•Clear Channel Communications, America's biggest radio conglomerate, is fined a mere $8,000 by the FCC for violating payola laws, which LA Times writer Chuck Philips rightly contrasts with the millions of dollars other networks are fined for airing "indecent" material. The moral: it's not okay to talk about whores, but you can sure be one.
•A United Nations-sponsored report by top climate scientists concludes that temperatures on the Earth might rise by as much as 11 degrees in this century due to man-made causes. Even the previously estimated top rise of 6 degrees would be devastating to life on this planet. If true—and these are the top experts in the field—human life may all but end in the next several decades. This story barely makes it onto the Times' front page (where the big news is a 25-cent cut in California's sales tax) and goes unreported on most broadcast news shows.
•An official British government report cites a "policy of sedition" in the government's previously misleading statements about the severity of mad cow disease to avert panic and protect beef exports. I'm betting that mad cow disease turns up stateside sometime in the next three years. Any takers?
•There was a presidential election early in the month, but they really needn't have bothered.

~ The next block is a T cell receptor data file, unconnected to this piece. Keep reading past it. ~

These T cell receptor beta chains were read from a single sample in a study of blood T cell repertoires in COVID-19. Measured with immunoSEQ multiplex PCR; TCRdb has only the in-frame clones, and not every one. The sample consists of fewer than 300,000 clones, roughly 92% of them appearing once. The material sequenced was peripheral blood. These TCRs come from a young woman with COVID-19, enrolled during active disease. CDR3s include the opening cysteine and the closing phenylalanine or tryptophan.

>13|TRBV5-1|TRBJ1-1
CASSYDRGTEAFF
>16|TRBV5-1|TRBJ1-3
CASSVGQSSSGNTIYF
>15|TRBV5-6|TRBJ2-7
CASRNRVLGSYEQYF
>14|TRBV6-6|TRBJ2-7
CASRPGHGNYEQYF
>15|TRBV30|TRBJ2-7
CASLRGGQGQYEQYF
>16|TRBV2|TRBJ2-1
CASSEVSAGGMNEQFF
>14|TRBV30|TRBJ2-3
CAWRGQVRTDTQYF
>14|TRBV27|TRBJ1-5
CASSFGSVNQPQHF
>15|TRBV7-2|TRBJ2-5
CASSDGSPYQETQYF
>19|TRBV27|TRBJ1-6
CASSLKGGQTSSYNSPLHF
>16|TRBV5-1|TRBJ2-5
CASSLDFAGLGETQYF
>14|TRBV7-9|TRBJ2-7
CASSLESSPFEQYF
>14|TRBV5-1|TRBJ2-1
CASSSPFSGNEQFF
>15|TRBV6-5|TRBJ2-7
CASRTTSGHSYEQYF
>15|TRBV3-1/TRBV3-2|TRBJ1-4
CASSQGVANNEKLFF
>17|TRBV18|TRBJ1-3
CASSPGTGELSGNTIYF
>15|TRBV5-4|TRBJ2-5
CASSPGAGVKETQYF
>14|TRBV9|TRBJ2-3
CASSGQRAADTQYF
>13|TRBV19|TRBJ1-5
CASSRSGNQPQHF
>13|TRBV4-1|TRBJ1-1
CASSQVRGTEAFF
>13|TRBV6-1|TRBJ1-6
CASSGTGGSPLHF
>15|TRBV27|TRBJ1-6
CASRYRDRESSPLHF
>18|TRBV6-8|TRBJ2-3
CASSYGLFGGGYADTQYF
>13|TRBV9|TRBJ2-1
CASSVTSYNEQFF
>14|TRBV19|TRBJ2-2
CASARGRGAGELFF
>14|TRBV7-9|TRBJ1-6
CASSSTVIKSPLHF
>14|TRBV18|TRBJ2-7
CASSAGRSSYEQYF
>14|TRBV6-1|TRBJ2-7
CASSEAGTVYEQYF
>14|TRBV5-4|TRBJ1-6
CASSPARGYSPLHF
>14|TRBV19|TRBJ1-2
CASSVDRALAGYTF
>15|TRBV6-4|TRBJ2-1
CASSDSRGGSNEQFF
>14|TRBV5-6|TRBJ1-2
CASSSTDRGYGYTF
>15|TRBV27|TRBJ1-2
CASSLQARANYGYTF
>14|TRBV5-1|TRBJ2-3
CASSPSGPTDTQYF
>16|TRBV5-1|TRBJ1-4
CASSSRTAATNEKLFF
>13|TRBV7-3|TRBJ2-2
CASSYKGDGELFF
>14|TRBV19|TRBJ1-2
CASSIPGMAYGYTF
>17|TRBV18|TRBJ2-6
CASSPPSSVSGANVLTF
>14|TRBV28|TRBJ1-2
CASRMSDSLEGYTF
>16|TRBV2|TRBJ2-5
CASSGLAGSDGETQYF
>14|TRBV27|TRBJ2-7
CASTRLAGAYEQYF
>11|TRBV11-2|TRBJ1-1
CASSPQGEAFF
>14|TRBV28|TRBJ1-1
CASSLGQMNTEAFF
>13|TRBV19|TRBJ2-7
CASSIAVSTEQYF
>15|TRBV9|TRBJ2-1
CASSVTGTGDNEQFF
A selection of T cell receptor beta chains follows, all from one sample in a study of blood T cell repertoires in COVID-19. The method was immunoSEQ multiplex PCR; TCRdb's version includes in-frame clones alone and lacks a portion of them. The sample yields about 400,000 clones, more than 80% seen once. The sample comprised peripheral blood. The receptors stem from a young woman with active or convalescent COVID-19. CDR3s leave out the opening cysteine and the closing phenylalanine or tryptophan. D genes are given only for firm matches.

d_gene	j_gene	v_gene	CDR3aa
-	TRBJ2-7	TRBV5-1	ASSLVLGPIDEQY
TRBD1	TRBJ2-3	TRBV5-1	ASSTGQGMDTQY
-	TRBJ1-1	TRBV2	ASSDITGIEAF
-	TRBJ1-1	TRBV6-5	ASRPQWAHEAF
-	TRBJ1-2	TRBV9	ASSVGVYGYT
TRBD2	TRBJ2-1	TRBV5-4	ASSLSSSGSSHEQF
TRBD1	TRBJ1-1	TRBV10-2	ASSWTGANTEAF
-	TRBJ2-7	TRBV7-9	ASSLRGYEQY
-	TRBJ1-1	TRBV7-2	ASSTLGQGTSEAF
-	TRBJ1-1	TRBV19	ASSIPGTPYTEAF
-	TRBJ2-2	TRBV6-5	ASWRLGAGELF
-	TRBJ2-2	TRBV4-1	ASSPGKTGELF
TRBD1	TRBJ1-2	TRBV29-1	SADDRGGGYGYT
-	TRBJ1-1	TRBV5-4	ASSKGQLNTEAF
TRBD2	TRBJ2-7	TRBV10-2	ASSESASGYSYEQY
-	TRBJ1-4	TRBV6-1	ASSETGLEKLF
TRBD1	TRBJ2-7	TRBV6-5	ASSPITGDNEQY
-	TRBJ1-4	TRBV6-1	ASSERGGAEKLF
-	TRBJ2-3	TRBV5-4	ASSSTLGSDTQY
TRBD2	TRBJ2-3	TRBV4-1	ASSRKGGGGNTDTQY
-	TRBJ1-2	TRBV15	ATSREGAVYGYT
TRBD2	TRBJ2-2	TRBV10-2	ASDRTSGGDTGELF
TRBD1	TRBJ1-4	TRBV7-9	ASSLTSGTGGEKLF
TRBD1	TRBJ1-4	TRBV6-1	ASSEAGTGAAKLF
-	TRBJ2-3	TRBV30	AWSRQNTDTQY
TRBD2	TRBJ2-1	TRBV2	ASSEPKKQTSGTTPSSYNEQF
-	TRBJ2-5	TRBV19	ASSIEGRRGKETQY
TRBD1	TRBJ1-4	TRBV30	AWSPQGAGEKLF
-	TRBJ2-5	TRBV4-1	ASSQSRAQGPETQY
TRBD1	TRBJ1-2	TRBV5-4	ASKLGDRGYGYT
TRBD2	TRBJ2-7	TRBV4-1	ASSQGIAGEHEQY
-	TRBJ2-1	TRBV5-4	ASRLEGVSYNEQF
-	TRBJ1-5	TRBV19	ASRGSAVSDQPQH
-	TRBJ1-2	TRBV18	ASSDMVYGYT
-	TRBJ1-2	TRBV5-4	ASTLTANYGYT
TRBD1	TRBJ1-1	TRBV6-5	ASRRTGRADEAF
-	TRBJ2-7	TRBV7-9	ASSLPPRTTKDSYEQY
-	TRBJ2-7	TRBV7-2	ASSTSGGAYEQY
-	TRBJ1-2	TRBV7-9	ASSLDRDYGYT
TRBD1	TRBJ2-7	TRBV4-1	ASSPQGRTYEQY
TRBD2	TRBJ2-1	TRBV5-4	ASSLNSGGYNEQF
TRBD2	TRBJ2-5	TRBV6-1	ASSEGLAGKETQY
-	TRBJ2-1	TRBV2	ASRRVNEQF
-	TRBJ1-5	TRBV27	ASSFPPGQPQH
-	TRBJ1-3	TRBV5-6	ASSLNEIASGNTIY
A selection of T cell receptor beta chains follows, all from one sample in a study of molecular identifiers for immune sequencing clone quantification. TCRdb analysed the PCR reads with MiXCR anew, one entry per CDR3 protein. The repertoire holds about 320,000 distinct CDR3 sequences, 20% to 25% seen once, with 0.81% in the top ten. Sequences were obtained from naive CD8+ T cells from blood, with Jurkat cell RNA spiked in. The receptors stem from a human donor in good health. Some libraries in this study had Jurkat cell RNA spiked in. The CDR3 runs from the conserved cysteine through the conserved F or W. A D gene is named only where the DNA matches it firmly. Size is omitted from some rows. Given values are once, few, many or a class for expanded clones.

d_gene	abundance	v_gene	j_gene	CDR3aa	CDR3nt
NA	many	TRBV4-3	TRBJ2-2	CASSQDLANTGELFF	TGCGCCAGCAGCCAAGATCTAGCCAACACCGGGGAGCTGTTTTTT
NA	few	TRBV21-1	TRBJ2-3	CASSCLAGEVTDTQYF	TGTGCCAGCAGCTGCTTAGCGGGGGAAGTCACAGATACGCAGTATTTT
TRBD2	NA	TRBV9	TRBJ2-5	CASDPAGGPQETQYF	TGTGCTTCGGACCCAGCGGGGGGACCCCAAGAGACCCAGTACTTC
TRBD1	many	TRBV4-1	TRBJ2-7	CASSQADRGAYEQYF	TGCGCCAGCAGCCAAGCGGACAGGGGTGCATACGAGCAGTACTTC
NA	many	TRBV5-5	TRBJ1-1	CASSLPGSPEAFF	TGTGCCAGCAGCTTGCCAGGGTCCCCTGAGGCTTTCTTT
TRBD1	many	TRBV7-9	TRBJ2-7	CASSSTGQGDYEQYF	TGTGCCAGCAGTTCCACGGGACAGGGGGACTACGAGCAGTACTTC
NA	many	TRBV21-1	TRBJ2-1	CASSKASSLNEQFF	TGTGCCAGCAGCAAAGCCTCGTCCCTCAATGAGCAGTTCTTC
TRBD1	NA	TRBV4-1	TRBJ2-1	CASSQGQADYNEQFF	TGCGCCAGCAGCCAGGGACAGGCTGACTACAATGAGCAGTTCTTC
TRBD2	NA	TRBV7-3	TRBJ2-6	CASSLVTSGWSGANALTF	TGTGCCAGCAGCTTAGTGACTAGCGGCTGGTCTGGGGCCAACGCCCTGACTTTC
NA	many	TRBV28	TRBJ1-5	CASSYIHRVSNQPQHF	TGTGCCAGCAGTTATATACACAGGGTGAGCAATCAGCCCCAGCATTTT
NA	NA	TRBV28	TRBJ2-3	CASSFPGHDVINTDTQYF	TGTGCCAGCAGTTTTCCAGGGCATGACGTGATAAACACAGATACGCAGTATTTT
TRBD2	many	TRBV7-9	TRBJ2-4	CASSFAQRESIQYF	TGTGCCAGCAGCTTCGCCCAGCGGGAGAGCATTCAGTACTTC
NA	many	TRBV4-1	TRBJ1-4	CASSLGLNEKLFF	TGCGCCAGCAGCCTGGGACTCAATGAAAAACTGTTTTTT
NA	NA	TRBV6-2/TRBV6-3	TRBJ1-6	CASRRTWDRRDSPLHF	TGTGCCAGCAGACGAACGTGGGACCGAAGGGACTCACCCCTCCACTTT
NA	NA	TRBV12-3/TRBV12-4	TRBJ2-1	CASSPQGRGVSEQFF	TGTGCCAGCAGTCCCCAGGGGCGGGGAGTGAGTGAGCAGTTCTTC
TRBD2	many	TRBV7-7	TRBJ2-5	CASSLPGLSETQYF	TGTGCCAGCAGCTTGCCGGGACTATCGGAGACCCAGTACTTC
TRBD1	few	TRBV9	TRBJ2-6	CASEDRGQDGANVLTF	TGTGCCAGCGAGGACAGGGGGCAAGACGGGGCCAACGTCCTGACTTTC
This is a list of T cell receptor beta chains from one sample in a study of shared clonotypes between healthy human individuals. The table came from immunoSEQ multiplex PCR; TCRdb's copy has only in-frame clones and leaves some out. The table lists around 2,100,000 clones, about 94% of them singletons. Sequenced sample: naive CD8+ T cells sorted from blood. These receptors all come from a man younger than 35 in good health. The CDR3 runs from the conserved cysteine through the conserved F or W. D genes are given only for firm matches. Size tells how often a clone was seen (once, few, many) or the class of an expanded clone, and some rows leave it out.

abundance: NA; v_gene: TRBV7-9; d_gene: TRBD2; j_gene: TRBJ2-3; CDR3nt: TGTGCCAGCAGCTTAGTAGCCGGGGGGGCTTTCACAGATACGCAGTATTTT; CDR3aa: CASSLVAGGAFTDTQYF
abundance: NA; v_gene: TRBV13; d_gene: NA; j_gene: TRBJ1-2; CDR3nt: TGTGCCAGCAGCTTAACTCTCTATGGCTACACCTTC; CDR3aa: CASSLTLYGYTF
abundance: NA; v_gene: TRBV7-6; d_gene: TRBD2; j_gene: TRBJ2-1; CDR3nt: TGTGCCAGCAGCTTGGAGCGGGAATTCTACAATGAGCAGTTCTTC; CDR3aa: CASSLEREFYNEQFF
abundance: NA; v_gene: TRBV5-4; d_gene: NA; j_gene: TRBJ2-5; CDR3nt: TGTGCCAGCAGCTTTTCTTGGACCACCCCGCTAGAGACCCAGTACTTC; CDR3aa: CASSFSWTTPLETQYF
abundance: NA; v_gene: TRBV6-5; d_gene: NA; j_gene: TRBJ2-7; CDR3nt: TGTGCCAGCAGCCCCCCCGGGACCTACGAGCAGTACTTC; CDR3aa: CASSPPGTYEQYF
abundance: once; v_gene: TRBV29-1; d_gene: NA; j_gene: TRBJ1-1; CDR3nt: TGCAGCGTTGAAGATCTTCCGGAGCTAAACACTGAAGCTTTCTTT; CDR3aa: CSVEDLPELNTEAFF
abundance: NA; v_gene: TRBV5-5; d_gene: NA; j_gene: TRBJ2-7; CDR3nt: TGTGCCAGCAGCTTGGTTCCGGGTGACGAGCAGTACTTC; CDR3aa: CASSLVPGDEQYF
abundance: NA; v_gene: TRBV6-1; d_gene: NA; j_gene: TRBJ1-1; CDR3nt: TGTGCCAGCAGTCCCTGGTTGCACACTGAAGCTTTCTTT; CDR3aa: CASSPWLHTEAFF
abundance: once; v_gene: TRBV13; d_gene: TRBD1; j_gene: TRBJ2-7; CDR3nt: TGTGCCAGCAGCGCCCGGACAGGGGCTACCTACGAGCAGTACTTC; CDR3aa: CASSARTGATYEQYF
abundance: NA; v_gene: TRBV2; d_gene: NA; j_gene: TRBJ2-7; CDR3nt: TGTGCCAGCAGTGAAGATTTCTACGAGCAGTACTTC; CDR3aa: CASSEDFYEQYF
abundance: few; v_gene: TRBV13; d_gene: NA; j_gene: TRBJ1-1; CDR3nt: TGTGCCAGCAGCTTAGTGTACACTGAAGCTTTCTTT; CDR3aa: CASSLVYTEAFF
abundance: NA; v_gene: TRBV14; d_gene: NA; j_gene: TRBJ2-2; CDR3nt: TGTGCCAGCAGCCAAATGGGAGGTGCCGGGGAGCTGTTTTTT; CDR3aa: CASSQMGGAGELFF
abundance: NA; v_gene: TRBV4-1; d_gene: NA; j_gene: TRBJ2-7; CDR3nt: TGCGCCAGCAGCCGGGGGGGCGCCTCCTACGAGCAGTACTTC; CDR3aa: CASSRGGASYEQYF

•StarLink corn, which contains a genetically altered protein, keeps popping up where it shouldn't—in taco shells and other food products. The pest-repelling protein is considered a possible human allergen and is approved only for animal feed. StarLink maker Aventis CropScience responds to the potential problem by urging the USDA to fast-track reclassifying the corn for human consumption. Barring that, maybe they could get humans reclassified as cattle.
•U2 guitarist the Edge buys a $2 million house on the beach in Malibu, right on the edge of the United States. Committed to the plight of the downtrodden, the Edge announces he will only live there in an ironic sense.
•The United States Supreme Court, having previously discounted the value of the Constitution's equal- protection clause when it came to voting rights or a state's ability to execute Negroes willy-nilly, finds that it is just the ticket to send George DUI Bush careening into the White House. Explaining the ruling to court visitors the following day, Thomas says, "Sometimes a man's gotta do what a man's gotta do."